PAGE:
Energy Budget/Bank (EBB)

International Consensus Primer for Medical Practitioners (ICP) is a fit-for-purpose clinical guideline for ME. It guides medical practitioners and patients on how to make the diagnosis and design personalised management & treatment strategy.

When you suspect you are suffering from ME, I recommend learning and practising pacing even if you don’t have the official diagnosis yet. It is best to avoid potential harm. Early diagnosis and the right management could give you a better prognosis.

This advice is also extended to Post Viral Syndrome, such as the emerging Long Covid or Long Hauler. ME is classified by World Health Organisation as Post Viral Neurological Disease. Therefore the management strategy is relevant to those who experience Post Viral Syndrome. With my limited observation, recovery is possible for Post Viral Syndrome by adopting pacing during the acute stage.

Energy Budget/Bank (EBB)

In the management & treatment section of ICP, Energy Budget/Bank (EBB) introduces the concept of pacing, its objectives and self-help EBB strategies.

International Consensus Criteria Primer for Medical Practitioners (p15)

EBB Self-Help Strategies: education, functionality, and activities (quote from ICP)

Patients must always be in control of the pacing and duration of any activity. Encourage patients to:

  1. Pay attention to body signals & become alert to subtle clues of overexertion: It is essential that patients learn is to recognize early warning signs that they have exceeded energy boundaries.
    SHS: Wear a heart rate monitor set approximately 5% below the anaerobic threshold. Stop when the beeper rings. Lie down and rest. Try to determine what activity, duration of activity or aggravator set off the beeper and detect subtle differences in how they feel – e.g. feet are cold, feel more confused, etc.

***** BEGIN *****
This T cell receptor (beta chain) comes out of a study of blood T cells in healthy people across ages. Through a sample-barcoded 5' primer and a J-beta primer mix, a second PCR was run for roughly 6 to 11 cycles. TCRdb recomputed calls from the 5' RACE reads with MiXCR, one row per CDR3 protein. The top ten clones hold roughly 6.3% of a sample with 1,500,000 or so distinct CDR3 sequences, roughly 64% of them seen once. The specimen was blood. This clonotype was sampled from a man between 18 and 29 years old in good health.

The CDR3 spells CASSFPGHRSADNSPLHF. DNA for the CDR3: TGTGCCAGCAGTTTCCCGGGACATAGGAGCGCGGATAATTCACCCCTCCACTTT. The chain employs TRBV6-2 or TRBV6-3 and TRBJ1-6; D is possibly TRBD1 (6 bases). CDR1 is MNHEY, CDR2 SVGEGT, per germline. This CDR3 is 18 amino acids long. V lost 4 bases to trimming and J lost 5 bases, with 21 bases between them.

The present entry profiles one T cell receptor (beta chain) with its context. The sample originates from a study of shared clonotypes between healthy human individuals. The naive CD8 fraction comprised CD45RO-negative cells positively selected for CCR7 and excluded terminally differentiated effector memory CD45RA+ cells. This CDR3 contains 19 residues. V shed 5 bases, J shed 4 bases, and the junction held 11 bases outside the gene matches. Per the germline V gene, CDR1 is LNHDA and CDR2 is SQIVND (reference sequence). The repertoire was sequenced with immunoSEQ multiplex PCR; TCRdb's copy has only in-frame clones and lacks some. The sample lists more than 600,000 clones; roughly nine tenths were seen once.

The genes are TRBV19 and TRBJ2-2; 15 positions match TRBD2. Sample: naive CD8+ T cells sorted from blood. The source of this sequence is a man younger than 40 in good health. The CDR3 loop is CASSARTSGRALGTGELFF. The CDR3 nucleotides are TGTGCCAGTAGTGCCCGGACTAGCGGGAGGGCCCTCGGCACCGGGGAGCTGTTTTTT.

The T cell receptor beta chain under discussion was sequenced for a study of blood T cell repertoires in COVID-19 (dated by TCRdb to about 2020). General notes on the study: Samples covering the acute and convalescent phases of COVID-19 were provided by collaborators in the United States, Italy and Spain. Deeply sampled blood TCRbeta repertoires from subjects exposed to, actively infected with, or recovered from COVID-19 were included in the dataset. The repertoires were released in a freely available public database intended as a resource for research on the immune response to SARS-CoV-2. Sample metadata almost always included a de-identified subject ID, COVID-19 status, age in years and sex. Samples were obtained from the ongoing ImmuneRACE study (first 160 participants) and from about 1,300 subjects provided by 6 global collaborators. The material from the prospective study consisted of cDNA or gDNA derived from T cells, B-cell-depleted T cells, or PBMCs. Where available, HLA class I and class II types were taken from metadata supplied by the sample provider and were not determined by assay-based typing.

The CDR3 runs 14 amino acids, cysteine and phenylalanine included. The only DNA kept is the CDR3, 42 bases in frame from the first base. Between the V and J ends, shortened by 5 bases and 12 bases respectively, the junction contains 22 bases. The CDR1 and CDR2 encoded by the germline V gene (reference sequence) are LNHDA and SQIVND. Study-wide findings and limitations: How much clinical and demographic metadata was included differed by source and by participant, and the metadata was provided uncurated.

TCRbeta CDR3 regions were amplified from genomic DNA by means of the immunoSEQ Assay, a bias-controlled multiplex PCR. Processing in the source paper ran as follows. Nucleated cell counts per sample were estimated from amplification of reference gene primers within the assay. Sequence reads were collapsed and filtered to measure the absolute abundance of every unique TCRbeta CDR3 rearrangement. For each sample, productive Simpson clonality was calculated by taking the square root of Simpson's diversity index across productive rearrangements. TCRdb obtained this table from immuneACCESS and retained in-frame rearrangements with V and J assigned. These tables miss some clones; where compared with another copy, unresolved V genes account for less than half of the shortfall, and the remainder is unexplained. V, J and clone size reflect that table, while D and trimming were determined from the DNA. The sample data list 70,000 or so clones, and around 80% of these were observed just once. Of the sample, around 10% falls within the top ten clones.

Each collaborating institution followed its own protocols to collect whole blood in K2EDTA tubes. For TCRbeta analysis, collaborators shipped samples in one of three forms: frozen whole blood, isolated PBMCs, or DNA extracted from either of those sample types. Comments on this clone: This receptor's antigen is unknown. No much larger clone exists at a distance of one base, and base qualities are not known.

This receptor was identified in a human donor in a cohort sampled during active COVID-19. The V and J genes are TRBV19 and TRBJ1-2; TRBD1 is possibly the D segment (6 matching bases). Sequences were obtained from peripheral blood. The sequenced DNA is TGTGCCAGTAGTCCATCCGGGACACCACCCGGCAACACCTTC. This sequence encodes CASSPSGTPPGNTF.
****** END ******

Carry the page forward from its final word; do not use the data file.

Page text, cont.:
Other tools: • activity logs • charts • devices, such as wearing a step counter, or an Actigraph monitor can assist the patient in becoming attuned to subtle cues of over-exertion • Take temperature before and after activity: a drop in temperature indicates the patient has done too much.
    A daily activity log should include duration and quality of sleep, functional level (scale of 0 – 10), activity, time and duration of activity, change in symptoms or severity, change in temperature, aggravators, etc.
  2. Prioritize, prioritize, prioritize! The more limited the energy, the more important it is to prioritize which items are essential. Patients need to know their energy limits and the specific pacing required to do an activity in order to make knowledgeable decisions when choosing which activities are best for them.
  3. Stay active within their limitations and rest frequently: Alternating short activity and rest periods enables patients to do more in the long run. Always rest before and after an activity. Find an enjoyable activity.
  4. Set personal boundaries and activity limits. Learn to say “No” without guilt. Save energy for ADLs, etc.
  5. Adjust body position: (standing vs. sitting vs. lying down) Use joint protection devices as indicated.
  6. Optimize functionality: Depending on severity, some but not all patients in the chronic phase are able to incorporate some brief activities into their day to assist in maintaining and improving function. Monitor functional level (1-10) initially and on an ongoing basis. Start low – go slow. Use a heart rate monitor set a little below the anaerobic threshold to give activity biofeedback. Breathing exercises promote relaxation and strengthen respiratory muscles. Active stretching with breathing improves range of motion/flexibility.
    These can be done either seated or supine. If and when able, add slight resistance (elastic bands), then take brief walks or swim. Use good body mechanics and ergonomics. Do not exceed energy boundaries – obey the heart rate monitor. Notes: Aerobic metabolism may be impaired. Do not exercise in pollution.